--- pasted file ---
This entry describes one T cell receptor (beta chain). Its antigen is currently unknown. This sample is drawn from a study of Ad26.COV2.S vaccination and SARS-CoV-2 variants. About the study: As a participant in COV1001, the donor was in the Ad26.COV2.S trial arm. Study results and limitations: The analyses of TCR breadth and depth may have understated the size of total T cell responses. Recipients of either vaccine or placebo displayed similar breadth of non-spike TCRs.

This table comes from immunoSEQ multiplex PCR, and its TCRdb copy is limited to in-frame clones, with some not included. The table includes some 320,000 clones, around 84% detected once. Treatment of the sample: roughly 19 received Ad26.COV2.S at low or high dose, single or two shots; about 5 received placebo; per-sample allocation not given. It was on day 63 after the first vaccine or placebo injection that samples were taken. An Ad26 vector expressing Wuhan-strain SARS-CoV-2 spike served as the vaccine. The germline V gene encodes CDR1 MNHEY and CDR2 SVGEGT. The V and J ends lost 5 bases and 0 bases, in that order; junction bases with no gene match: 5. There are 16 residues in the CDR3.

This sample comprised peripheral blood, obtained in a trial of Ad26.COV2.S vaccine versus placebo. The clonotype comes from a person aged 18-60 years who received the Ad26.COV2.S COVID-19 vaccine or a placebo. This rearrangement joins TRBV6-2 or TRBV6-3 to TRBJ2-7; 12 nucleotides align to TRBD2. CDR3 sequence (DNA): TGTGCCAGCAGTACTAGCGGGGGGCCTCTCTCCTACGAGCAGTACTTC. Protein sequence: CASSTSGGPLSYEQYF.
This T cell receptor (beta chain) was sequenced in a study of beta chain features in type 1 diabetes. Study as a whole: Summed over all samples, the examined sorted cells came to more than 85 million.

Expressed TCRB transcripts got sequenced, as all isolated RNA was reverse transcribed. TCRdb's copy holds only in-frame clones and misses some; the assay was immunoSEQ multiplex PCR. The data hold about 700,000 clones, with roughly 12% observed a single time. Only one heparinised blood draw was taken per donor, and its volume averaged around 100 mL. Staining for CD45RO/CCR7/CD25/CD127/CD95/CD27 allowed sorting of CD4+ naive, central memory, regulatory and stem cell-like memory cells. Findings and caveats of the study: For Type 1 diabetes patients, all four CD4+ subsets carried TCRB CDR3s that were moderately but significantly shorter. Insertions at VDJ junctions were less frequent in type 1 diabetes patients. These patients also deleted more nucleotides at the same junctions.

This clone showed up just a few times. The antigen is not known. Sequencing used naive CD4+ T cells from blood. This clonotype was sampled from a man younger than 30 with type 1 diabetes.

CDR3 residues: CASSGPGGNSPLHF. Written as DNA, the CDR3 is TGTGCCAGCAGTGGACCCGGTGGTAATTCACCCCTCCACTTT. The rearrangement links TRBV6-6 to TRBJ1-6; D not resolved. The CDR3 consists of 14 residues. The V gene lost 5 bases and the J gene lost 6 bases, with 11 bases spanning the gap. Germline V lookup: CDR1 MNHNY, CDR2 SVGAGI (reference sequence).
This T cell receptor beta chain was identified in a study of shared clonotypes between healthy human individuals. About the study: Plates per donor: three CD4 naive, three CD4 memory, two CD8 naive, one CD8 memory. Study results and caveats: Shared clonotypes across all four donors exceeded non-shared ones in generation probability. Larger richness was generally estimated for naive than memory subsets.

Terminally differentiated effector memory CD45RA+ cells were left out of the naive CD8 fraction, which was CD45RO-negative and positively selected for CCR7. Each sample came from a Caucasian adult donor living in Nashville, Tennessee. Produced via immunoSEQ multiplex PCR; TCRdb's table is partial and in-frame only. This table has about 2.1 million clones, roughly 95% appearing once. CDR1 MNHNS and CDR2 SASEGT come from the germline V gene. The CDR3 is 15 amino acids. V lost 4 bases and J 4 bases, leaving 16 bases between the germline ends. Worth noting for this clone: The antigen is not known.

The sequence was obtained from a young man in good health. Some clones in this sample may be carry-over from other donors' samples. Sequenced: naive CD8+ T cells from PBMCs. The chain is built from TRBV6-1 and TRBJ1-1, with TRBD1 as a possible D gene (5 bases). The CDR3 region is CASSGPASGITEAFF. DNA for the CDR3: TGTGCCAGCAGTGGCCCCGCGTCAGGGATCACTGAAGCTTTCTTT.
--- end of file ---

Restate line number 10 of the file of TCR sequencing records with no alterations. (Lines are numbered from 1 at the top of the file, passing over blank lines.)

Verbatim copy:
The sequence was obtained from a young man in good health. Some clones in this sample may be carry-over from other donors' samples. Sequenced: naive CD8+ T cells from PBMCs. The chain is built from TRBV6-1 and TRBJ1-1, with TRBD1 as a possible D gene (5 bases). The CDR3 region is CASSGPASGITEAFF. DNA for the CDR3: TGTGCCAGCAGTGGCCCCGCGTCAGGGATCACTGAAGCTTTCTTT.